As usual, opinions varied widely. A prominent issue was a perceived mismatch between how the competition is represented to the world, and what actually happens. There are as many philosophies of Best Demo as there are BIG members, but here are two caricatures:

Caricature 1: Best Demo should be a prestigious competition that showcases the cream of the science communication crop. Winning it should be a big deal, rewarded by a trophy. The criteria on which demos are judged should be explicit and made clear both to competitors and to those doing the judging. If your demo goes wrong on the night, you should join the French Foreign Legion.

Caricature 2: Best Demo should be a relaxed bit of fun which happens to have a winner (probably rewarded by a bit of token tat from a science centre shop). There should be no judging criteria – the judges should be free to decide based on the idiosyncratic and unpredictable charms of the entries. Trying out unreliable demos should be accepted and when things go wrong there should be no worse social penalty than temporary embarrassment.

Of course, you can pick’n’mix from these two extremes, and I imagine most people would want to do that. (I certainly would; in fact my own philosophy of Best Demo isn’t even internally consistent.)One thing is clear: it would be a good idea to make sure that competitors, audience, and judges know what to expect from Best Demo. To do that, we need to decide what Best Demo’s purpose in life is. The BIG Exec will be earnestly debating this issue in upcoming meetings.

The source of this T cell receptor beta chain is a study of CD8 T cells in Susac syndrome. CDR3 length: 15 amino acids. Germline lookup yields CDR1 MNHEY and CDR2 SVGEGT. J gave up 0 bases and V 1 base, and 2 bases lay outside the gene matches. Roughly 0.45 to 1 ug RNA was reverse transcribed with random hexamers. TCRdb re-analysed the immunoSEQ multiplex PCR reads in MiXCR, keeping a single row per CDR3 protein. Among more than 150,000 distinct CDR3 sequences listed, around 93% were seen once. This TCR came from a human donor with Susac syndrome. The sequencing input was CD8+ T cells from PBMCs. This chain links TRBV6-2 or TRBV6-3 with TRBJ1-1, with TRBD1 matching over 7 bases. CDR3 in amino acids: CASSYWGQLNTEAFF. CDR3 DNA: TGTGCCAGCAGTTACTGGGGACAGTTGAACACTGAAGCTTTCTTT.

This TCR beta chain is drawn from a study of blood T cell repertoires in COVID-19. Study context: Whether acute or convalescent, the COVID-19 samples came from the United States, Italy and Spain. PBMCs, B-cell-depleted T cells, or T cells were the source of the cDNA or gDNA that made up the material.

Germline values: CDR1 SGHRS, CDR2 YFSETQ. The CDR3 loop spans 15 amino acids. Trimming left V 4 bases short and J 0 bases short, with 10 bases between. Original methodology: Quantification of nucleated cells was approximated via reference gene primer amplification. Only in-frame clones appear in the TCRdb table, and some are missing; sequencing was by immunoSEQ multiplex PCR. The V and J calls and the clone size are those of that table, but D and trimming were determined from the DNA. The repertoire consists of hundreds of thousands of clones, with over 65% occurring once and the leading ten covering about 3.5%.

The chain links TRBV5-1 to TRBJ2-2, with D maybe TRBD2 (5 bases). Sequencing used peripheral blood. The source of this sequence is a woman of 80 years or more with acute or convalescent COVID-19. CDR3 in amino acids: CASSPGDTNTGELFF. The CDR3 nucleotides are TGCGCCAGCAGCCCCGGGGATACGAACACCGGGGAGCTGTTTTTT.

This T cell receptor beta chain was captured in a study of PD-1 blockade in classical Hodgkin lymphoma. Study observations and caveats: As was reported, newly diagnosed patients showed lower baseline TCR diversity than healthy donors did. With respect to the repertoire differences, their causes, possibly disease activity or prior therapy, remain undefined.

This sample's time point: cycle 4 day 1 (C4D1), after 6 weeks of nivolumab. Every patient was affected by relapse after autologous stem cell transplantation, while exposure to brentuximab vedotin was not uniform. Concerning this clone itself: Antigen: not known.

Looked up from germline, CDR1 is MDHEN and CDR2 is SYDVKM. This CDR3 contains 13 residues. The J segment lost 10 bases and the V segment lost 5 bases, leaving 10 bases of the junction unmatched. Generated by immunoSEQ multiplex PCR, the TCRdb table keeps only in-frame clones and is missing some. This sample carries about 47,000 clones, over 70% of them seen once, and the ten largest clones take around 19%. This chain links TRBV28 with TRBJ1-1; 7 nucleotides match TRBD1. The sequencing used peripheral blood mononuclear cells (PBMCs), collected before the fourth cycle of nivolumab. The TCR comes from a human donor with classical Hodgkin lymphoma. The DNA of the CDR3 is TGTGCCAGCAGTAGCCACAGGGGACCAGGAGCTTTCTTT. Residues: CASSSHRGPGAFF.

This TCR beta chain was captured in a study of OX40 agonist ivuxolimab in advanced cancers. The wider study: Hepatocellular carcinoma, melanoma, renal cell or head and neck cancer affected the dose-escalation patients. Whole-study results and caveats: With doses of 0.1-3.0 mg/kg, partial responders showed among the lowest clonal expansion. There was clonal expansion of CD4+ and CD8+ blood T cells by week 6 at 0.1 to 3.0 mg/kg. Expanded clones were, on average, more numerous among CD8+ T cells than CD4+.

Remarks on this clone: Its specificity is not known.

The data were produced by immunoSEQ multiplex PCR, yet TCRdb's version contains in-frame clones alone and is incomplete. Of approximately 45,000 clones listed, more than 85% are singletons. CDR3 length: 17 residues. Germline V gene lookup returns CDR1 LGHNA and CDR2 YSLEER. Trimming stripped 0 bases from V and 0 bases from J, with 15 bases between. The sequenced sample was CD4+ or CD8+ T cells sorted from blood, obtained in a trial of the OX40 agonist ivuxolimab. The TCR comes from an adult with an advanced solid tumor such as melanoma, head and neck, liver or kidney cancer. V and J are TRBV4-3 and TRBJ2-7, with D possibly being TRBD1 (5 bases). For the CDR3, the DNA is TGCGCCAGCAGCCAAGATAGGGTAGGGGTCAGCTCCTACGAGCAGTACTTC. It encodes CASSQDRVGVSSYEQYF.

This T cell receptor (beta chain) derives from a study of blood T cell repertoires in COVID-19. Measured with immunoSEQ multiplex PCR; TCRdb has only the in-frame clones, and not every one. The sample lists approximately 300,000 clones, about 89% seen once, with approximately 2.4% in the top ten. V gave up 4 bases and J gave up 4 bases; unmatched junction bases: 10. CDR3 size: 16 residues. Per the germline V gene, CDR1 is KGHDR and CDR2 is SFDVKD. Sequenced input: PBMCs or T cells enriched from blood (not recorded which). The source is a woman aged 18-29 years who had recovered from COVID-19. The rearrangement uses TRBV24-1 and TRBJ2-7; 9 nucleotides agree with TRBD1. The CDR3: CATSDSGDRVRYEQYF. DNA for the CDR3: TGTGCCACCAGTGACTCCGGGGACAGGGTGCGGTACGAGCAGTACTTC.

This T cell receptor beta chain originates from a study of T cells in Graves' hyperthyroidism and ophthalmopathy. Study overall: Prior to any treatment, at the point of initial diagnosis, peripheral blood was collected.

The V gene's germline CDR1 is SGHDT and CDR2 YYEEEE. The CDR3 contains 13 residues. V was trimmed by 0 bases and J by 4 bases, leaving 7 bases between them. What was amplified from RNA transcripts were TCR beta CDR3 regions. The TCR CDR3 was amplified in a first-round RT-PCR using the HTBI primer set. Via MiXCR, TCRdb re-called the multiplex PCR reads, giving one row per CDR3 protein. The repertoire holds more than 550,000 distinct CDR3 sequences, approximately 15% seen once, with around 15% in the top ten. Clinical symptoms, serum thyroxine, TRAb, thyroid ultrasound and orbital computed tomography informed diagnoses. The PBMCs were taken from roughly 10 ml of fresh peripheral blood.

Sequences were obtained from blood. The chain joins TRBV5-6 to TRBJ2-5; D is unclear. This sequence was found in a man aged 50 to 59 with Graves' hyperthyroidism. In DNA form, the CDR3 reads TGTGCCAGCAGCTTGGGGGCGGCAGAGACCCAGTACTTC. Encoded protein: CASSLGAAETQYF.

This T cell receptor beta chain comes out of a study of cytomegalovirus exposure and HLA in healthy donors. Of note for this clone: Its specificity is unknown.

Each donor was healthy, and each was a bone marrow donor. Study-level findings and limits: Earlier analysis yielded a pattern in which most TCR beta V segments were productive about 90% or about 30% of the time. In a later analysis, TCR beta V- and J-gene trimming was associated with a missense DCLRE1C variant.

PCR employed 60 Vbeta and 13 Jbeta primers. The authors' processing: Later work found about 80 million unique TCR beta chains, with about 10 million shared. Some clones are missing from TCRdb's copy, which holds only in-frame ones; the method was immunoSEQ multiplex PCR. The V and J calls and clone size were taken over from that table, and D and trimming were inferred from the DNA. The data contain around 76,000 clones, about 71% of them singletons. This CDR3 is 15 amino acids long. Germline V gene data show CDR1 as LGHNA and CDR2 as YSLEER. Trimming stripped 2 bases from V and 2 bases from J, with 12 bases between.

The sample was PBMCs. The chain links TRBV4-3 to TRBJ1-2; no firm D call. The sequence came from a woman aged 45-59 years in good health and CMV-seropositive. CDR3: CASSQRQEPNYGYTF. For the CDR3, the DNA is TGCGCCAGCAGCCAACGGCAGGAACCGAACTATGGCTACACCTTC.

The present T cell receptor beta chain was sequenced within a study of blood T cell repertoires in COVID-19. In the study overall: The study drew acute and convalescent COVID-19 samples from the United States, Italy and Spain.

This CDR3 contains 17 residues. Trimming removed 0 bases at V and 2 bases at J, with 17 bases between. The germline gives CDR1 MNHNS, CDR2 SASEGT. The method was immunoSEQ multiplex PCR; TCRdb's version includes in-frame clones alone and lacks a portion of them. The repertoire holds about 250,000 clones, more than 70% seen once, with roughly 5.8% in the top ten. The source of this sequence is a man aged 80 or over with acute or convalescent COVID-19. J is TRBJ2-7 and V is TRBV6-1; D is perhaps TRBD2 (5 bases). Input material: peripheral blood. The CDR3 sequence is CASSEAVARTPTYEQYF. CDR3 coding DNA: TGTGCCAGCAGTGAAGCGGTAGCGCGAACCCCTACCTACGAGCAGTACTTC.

The Best Demo competition was won this year by a gently amusing duo from Copernicus Science Centre in Poland - Marcin Chydziński and Błażej Dawidson, for their tea-flavoured twist on aerodynamics. Gratulacje to you, gentlemen! The Best Demo competition trophy has already left British soil and is winging its way to Warsaw.

Evidence for Informal Science Learning

Stephanie Sinclair, Wellcome Trust

The Wellcome Trust believes that informal learning stimulates interest in science, as well as an appreciation of its social, cultural and historical context.

Informal learning experiences can also improve attainment levels and build learner’s knowledge and skills. We have collated the evidence underpinning these beliefs and produced an infographic highlighting this evidence.The Wellcome Trust Review of Informal Learning, published in 2012, examines the informal science learning sector in the UK and its value to science education. It calls for better evidence to support advocacy of informal learning. Our infographic has been created for advocacy purposes and is freely available to view, use and share.

If you use the infographic or have any feedback, please do get in touch. We plan to update the infographic over time as the evidence base grows.

Why are science demonstrations important?

Dr Paul McCrory, learn differently ltd

Science demonstrations are often criticised for their passive nature, their gratuitous exploitation and their limited ability to develop scientific knowledge and understanding.

In some of today’s active-learning-obsessed classrooms, demonstrations are getting a bad reputation compared to hands-on activities.Our detractors often condemn spectacular demonstrations as a disingenuous way to motivate students to study science.